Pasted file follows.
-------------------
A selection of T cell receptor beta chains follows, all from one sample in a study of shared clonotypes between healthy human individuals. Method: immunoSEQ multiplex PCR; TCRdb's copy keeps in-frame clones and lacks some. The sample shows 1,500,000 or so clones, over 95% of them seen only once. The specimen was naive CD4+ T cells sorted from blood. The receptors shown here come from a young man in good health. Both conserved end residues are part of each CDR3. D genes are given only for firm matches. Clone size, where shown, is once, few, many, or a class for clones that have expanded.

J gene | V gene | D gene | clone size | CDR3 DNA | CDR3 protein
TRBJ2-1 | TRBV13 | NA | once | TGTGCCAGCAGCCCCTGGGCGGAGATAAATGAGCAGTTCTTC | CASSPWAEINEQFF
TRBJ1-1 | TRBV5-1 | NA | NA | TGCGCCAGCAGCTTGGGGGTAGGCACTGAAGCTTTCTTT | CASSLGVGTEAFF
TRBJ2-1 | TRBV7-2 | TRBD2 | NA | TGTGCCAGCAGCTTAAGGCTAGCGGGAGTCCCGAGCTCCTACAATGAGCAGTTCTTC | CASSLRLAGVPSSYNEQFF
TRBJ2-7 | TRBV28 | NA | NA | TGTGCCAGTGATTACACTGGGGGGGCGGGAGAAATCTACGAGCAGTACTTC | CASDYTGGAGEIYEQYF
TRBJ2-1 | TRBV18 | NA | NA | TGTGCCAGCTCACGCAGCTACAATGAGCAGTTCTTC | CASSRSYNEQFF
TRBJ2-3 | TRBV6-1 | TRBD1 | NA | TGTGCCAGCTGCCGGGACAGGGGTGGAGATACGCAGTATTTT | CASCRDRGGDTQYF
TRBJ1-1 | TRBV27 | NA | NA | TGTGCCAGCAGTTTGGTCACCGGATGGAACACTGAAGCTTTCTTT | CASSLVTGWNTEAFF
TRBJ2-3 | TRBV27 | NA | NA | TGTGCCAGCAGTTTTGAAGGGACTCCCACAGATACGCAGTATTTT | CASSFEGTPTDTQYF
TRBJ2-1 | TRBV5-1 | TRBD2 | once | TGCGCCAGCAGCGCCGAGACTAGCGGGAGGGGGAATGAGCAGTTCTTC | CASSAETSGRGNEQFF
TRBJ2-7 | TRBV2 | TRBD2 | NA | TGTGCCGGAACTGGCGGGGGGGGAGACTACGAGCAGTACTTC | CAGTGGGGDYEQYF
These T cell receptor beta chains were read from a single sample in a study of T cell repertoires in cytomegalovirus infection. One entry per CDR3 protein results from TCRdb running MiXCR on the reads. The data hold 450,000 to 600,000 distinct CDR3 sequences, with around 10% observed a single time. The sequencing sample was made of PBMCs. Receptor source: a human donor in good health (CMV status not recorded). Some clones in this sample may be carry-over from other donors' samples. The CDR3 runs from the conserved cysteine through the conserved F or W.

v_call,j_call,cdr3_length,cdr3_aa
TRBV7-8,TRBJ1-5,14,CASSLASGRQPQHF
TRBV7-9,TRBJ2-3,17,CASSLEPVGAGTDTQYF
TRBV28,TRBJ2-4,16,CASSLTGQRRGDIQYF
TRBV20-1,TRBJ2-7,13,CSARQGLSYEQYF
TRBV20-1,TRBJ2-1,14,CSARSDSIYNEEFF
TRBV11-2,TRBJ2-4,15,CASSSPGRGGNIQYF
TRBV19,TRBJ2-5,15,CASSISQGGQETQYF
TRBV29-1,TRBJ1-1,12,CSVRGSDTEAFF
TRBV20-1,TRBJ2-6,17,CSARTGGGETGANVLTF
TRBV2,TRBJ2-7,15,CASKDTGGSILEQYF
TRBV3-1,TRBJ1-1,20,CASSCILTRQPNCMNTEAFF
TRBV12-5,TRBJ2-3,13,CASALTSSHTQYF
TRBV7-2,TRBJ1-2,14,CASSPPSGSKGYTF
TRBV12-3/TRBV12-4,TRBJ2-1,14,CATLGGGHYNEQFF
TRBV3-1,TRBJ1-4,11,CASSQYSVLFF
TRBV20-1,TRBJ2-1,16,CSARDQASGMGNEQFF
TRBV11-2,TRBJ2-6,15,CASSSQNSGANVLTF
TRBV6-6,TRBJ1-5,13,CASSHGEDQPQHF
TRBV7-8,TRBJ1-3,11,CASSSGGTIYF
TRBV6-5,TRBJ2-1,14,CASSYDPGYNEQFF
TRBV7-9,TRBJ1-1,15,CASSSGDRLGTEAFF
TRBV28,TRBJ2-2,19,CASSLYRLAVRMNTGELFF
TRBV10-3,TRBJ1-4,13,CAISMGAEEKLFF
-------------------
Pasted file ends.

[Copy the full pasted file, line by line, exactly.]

A selection of T cell receptor beta chains follows, all from one sample in a study of shared clonotypes between healthy human individuals. Method: immunoSEQ multiplex PCR; TCRdb's copy keeps in-frame clones and lacks some. The sample shows 1,500,000 or so clones, over 95% of them seen only once. The specimen was naive CD4+ T cells sorted from blood. The receptors shown here come from a young man in good health. Both conserved end residues are part of each CDR3. D genes are given only for firm matches. Clone size, where shown, is once, few, many, or a class for clones that have expanded.

J gene | V gene | D gene | clone size | CDR3 DNA | CDR3 protein
TRBJ2-1 | TRBV13 | NA | once | TGTGCCAGCAGCCCCTGGGCGGAGATAAATGAGCAGTTCTTC | CASSPWAEINEQFF
TRBJ1-1 | TRBV5-1 | NA | NA | TGCGCCAGCAGCTTGGGGGTAGGCACTGAAGCTTTCTTT | CASSLGVGTEAFF
TRBJ2-1 | TRBV7-2 | TRBD2 | NA | TGTGCCAGCAGCTTAAGGCTAGCGGGAGTCCCGAGCTCCTACAATGAGCAGTTCTTC | CASSLRLAGVPSSYNEQFF
TRBJ2-7 | TRBV28 | NA | NA | TGTGCCAGTGATTACACTGGGGGGGCGGGAGAAATCTACGAGCAGTACTTC | CASDYTGGAGEIYEQYF
TRBJ2-1 | TRBV18 | NA | NA | TGTGCCAGCTCACGCAGCTACAATGAGCAGTTCTTC | CASSRSYNEQFF
TRBJ2-3 | TRBV6-1 | TRBD1 | NA | TGTGCCAGCTGCCGGGACAGGGGTGGAGATACGCAGTATTTT | CASCRDRGGDTQYF
TRBJ1-1 | TRBV27 | NA | NA | TGTGCCAGCAGTTTGGTCACCGGATGGAACACTGAAGCTTTCTTT | CASSLVTGWNTEAFF
TRBJ2-3 | TRBV27 | NA | NA | TGTGCCAGCAGTTTTGAAGGGACTCCCACAGATACGCAGTATTTT | CASSFEGTPTDTQYF
TRBJ2-1 | TRBV5-1 | TRBD2 | once | TGCGCCAGCAGCGCCGAGACTAGCGGGAGGGGGAATGAGCAGTTCTTC | CASSAETSGRGNEQFF
TRBJ2-7 | TRBV2 | TRBD2 | NA | TGTGCCGGAACTGGCGGGGGGGGAGACTACGAGCAGTACTTC | CAGTGGGGDYEQYF
These T cell receptor beta chains were read from a single sample in a study of T cell repertoires in cytomegalovirus infection. One entry per CDR3 protein results from TCRdb running MiXCR on the reads. The data hold 450,000 to 600,000 distinct CDR3 sequences, with around 10% observed a single time. The sequencing sample was made of PBMCs. Receptor source: a human donor in good health (CMV status not recorded). Some clones in this sample may be carry-over from other donors' samples. The CDR3 runs from the conserved cysteine through the conserved F or W.

v_call,j_call,cdr3_length,cdr3_aa
TRBV7-8,TRBJ1-5,14,CASSLASGRQPQHF
TRBV7-9,TRBJ2-3,17,CASSLEPVGAGTDTQYF
TRBV28,TRBJ2-4,16,CASSLTGQRRGDIQYF
TRBV20-1,TRBJ2-7,13,CSARQGLSYEQYF
TRBV20-1,TRBJ2-1,14,CSARSDSIYNEEFF
TRBV11-2,TRBJ2-4,15,CASSSPGRGGNIQYF
TRBV19,TRBJ2-5,15,CASSISQGGQETQYF
TRBV29-1,TRBJ1-1,12,CSVRGSDTEAFF
TRBV20-1,TRBJ2-6,17,CSARTGGGETGANVLTF
TRBV2,TRBJ2-7,15,CASKDTGGSILEQYF
TRBV3-1,TRBJ1-1,20,CASSCILTRQPNCMNTEAFF
TRBV12-5,TRBJ2-3,13,CASALTSSHTQYF
TRBV7-2,TRBJ1-2,14,CASSPPSGSKGYTF
TRBV12-3/TRBV12-4,TRBJ2-1,14,CATLGGGHYNEQFF
TRBV3-1,TRBJ1-4,11,CASSQYSVLFF
TRBV20-1,TRBJ2-1,16,CSARDQASGMGNEQFF
TRBV11-2,TRBJ2-6,15,CASSSQNSGANVLTF
TRBV6-6,TRBJ1-5,13,CASSHGEDQPQHF
TRBV7-8,TRBJ1-3,11,CASSSGGTIYF
TRBV6-5,TRBJ2-1,14,CASSYDPGYNEQFF
TRBV7-9,TRBJ1-1,15,CASSSGDRLGTEAFF
TRBV28,TRBJ2-2,19,CASSLYRLAVRMNTGELFF
TRBV10-3,TRBJ1-4,13,CAISMGAEEKLFF